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The Partial Death of Abortion Rights

Item

Title

The Partial Death of Abortion Rights

Creator

Date

2007-05-24

Volume

356

Bibliographic Citation

356 N. Engl. J. Med. 21 (May 24, 2007)

Abstract

Ever since the 1973 decision in Roe v. Wade, it has been understood that states may regulate pre-viability abortion and outlaw post-viability abortion completely, provided that the rules protect both the life and the health of the pregnant woman. And in the 1992 decision in Planned Parenthood v. Casey, the Court reaffirmed this principle, requiring a health exception in bans of post-viability abortion and stating that regulations regarding pre-viability abortion may not impose an 'undue burden' on women. This balance reflects the view that a woman's interest in preserving her own health should be protected more strongly than any state interest in preserving intrauterine life. The latest decision of the Supreme Court alters this balance and holds that requiring women to submit to an unnecessarily dangerous version of an abortion procedure (in cases in which D&X is deemed by a physician to be the safest option) is neither an undue burden on them nor a dereliction of the state's duty to guard women's health and personal autonomy. The decision thus opens the door to revisiting any number of state and federal efforts to restrict access to abortion services.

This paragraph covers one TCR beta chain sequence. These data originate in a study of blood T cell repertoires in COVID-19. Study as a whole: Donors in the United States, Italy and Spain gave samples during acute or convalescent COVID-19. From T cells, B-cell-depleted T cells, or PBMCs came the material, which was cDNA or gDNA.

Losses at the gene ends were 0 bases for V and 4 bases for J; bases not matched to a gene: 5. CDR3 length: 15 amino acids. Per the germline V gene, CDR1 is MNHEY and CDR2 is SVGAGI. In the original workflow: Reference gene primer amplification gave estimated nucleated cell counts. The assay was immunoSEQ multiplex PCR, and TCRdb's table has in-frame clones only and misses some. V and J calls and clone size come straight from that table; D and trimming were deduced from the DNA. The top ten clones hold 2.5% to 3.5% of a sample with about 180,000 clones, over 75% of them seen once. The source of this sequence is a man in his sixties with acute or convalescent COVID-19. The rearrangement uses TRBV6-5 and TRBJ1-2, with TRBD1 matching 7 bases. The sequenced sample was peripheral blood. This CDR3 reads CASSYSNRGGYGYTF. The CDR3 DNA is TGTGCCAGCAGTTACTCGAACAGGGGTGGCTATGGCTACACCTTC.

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Keywords

Abortion
Partial-Birth
Roe v Wade